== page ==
Two-stage boost set for voucher scheme

5th May 1995 at 01:00
A two-stage plan to boost places for four-year-olds and then give parents vouchers looks likely to go to the Cabinet, and could form the basis of a summer White Paper, writes Diane Hofkins.

Ministers appear to be near agreement on a "bidding" system, run by a quango or the Department for Education, which would be set up to create new places, probably on a regional basis. Local authorities, playgroups and the private sector would compete for extra money or start-up capital. While such a market system could force costs down, bidders would have to reach a quality threshold.

According to a report in last week's Sunday Telegraph, which appears to be based on senior ministerial sources, the Government hopes funds will be transferred into a voucher system once sufficient places have been created. This could take several years.

Parents, charities and LEAs would be free to top up the voucher. If the plan goes through, legislation would be needed, with implementation unlikely before the next General Election.

A DFE spokesman said there was no one proposal, and all options remained open. He confirmed that such a plan was among the options, however.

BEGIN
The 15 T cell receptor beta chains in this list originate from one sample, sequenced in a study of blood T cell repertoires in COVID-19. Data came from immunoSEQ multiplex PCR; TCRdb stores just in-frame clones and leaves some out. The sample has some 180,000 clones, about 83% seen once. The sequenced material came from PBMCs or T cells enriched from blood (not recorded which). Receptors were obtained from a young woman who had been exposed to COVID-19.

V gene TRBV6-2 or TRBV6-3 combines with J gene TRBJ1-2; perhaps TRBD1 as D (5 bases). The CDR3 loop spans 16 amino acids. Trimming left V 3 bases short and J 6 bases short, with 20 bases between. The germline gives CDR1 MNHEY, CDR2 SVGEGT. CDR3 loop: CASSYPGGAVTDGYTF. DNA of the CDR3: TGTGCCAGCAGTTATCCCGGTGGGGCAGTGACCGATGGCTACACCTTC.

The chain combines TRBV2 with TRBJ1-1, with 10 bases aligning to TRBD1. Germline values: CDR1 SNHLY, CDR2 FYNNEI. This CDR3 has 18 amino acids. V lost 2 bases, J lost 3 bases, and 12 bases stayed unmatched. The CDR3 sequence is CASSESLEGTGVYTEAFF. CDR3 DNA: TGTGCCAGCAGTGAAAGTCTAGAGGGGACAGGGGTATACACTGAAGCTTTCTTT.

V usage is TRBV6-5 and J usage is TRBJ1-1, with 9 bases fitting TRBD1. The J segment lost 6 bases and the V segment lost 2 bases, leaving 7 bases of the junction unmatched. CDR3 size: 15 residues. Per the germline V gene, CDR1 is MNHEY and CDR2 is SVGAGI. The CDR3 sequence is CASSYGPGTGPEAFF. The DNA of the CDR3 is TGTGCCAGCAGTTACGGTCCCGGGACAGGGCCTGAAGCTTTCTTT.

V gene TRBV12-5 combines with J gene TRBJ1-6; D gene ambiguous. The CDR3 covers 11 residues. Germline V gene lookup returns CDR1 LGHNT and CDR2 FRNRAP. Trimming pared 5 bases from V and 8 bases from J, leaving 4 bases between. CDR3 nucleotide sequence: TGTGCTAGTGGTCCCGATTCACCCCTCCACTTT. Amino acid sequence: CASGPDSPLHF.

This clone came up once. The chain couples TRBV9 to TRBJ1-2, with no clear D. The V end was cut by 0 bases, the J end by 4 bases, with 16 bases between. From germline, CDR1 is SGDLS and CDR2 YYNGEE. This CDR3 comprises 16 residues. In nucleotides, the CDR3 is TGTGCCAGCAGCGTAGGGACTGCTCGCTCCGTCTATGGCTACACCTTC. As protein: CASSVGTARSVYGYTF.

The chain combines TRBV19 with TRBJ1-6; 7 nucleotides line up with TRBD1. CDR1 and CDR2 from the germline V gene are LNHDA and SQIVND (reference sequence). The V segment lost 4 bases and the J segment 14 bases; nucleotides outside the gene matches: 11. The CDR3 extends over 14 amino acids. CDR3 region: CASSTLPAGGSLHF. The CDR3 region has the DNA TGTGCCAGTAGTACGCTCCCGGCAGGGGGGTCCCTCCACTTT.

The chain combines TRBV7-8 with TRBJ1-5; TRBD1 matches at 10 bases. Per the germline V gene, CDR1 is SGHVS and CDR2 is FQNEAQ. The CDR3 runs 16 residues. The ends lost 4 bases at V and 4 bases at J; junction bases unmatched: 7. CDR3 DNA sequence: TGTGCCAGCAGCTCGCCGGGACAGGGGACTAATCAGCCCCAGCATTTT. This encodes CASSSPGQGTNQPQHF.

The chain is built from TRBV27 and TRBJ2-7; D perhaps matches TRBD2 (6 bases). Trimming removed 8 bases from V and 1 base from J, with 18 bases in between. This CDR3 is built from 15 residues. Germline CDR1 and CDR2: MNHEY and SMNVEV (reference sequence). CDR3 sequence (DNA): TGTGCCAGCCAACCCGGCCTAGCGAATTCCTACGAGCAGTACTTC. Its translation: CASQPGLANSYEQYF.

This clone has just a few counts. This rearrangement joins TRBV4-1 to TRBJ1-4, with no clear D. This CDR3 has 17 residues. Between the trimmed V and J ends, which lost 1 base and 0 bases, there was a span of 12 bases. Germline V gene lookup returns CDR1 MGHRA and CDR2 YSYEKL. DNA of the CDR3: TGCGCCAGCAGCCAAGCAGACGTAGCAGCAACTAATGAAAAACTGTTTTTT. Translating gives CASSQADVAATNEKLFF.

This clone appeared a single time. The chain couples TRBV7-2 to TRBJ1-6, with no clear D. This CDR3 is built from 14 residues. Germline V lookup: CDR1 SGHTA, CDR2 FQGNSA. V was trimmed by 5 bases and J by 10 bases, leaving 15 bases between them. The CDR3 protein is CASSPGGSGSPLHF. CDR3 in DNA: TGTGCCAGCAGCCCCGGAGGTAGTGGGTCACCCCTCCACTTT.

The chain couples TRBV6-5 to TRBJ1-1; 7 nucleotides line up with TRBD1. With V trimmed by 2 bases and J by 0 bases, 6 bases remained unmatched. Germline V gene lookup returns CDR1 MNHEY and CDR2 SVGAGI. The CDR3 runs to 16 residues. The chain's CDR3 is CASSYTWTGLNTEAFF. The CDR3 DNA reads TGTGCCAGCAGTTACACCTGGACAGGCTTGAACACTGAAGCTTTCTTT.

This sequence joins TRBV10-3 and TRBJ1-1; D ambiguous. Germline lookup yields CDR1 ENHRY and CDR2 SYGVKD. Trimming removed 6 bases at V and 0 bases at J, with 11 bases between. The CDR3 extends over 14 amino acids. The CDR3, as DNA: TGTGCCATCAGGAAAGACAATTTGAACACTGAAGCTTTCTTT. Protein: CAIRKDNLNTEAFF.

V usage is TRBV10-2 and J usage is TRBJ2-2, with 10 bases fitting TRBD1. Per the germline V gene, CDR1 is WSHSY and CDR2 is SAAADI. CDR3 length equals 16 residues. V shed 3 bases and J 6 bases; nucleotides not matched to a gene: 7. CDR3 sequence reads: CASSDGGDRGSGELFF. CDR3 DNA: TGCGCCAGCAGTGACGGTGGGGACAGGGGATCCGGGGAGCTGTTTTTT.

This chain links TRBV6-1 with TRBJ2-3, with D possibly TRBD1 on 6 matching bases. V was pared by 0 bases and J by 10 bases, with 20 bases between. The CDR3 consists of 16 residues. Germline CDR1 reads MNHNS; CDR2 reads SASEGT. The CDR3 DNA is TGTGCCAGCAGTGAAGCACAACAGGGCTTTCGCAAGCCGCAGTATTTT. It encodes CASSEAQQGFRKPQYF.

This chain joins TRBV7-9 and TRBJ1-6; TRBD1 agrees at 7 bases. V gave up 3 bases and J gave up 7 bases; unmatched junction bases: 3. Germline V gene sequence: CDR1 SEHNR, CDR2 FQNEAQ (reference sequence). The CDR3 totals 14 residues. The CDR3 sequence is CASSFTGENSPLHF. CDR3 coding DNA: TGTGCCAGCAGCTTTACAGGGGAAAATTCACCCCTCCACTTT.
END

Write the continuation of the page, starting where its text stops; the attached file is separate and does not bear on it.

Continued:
While more than 90 per cent of four-year-olds are already in either nursery schools or classes, reception classes or private schools, and only about 5 per cent are thought to have no pre-school or education place, distribution is uneven.

A careful reading of the Sunday Telegraph story suggests a victory for Education Secretary Gillian Shephard, who "has forcefully argued that vouchers will not work until an infrastructure of nursery schools is in place".

But Tuesday's Daily Mail, decribed the decision to give parents of four-year-olds vouchers as a "significant victory for the Tory Right and the Treasury over the initial reservations of the Education Secretary Gillian Shephard".

The Mail adds: "Her one condition is that, before the plan is introduced, there will be a full-scale campaign by her department to ensure there are enough places." This might sound to well-informed readers like a bidding system.

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